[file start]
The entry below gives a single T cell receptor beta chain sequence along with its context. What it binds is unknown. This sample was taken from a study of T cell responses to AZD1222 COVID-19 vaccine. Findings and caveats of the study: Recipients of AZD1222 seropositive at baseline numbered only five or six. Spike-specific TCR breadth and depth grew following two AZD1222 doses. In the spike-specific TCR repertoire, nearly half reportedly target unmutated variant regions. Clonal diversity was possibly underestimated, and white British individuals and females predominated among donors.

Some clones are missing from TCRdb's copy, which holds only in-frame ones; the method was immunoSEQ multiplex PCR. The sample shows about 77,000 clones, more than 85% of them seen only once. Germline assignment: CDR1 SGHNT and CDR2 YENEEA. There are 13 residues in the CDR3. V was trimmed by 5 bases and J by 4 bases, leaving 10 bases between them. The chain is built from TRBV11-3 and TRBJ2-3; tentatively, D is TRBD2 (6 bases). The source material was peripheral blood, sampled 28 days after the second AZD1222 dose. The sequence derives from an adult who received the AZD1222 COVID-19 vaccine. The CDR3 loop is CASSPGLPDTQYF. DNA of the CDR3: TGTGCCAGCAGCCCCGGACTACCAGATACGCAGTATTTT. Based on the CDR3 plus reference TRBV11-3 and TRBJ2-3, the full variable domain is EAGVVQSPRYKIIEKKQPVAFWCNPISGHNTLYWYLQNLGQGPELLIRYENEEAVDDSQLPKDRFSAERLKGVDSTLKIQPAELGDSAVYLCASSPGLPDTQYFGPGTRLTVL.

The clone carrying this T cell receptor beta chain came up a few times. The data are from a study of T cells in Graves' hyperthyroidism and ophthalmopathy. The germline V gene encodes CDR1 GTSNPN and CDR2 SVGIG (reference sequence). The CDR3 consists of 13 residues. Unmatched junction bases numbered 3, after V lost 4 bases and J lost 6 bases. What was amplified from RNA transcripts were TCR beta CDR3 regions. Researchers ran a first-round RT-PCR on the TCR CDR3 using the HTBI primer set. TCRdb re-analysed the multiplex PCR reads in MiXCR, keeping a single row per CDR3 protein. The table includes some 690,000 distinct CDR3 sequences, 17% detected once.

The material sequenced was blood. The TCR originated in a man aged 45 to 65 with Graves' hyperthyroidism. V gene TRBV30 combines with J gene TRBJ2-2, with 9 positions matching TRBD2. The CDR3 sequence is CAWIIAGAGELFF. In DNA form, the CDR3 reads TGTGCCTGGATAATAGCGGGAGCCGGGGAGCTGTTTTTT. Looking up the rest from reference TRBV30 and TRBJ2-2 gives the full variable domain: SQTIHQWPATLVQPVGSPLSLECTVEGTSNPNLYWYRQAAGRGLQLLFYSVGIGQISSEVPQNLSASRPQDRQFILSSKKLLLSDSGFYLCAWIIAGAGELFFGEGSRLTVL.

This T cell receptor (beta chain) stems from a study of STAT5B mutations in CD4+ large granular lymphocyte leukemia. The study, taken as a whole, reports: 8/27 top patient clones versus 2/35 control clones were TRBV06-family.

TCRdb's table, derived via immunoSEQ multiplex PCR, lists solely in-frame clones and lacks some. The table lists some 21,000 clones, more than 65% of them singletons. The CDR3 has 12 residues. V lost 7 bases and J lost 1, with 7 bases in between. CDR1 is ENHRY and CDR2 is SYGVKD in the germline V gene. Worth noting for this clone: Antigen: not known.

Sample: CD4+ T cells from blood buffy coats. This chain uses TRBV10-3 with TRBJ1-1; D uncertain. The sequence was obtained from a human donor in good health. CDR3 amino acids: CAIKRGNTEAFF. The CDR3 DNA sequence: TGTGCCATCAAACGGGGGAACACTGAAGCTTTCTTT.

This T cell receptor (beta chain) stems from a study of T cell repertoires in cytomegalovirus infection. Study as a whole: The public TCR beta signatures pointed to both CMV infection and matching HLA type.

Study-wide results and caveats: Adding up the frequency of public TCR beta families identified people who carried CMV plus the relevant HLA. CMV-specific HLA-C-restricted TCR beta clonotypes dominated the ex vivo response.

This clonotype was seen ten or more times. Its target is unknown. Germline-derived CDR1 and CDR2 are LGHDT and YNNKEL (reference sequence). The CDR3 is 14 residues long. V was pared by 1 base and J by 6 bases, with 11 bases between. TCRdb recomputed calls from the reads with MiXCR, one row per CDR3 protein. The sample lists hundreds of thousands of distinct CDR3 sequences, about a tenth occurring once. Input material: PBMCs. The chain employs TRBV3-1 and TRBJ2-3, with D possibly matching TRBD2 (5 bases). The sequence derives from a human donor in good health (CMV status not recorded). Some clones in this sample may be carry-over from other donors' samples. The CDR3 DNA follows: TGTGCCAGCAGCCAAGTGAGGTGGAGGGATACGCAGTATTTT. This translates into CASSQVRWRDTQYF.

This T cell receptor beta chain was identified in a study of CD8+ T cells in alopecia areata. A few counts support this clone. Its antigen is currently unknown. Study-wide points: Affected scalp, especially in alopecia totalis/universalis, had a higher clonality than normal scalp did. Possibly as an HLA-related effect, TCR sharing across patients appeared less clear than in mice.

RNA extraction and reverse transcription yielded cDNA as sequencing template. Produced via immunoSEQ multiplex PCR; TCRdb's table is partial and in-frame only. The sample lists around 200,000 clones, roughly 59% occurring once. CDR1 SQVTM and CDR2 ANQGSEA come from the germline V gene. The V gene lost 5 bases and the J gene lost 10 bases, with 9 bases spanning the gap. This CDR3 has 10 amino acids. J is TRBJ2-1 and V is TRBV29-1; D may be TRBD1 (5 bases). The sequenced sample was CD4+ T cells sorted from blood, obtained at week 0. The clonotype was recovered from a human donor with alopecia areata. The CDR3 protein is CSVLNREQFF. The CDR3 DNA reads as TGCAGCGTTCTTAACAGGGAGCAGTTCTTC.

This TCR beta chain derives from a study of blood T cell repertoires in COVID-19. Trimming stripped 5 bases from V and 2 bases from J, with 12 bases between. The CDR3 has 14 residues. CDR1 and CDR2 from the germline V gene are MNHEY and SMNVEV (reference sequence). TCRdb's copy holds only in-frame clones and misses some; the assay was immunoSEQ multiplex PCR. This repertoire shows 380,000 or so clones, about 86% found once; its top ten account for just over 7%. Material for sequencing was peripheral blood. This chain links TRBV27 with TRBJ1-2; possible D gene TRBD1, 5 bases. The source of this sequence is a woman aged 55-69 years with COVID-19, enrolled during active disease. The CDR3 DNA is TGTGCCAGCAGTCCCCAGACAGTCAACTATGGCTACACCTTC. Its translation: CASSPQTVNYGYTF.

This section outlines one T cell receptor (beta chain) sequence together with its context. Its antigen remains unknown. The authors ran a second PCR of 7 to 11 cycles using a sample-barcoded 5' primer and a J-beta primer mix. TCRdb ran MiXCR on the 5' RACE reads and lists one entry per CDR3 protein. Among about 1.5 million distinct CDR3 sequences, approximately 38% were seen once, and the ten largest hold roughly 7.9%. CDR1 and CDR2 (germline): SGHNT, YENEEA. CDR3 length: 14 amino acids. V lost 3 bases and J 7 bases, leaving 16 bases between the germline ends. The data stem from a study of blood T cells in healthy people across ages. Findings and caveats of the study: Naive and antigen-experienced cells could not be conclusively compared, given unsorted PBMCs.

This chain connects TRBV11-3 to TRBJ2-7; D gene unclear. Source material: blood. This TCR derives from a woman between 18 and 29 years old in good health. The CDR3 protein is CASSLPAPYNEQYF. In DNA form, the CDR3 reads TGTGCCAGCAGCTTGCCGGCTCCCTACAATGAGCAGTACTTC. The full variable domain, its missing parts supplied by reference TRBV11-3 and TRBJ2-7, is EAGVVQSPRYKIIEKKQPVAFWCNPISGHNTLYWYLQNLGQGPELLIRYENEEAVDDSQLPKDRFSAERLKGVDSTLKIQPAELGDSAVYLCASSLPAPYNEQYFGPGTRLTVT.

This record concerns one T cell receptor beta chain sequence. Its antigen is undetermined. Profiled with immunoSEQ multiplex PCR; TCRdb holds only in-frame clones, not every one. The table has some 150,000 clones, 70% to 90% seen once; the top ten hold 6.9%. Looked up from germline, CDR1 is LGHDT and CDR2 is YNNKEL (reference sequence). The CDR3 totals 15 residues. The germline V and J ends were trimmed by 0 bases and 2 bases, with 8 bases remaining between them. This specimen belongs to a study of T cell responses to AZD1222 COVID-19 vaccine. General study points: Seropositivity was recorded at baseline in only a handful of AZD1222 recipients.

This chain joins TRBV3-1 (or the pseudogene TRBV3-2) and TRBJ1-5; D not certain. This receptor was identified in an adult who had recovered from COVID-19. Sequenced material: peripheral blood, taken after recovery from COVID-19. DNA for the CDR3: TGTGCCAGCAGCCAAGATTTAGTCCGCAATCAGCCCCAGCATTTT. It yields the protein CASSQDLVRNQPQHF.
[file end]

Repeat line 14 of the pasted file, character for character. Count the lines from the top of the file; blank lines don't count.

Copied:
This section outlines one T cell receptor (beta chain) sequence together with its context. Its antigen remains unknown. The authors ran a second PCR of 7 to 11 cycles using a sample-barcoded 5' primer and a J-beta primer mix. TCRdb ran MiXCR on the 5' RACE reads and lists one entry per CDR3 protein. Among about 1.5 million distinct CDR3 sequences, approximately 38% were seen once, and the ten largest hold roughly 7.9%. CDR1 and CDR2 (germline): SGHNT, YENEEA. CDR3 length: 14 amino acids. V lost 3 bases and J 7 bases, leaving 16 bases between the germline ends. The data stem from a study of blood T cells in healthy people across ages. Findings and caveats of the study: Naive and antigen-experienced cells could not be conclusively compared, given unsorted PBMCs.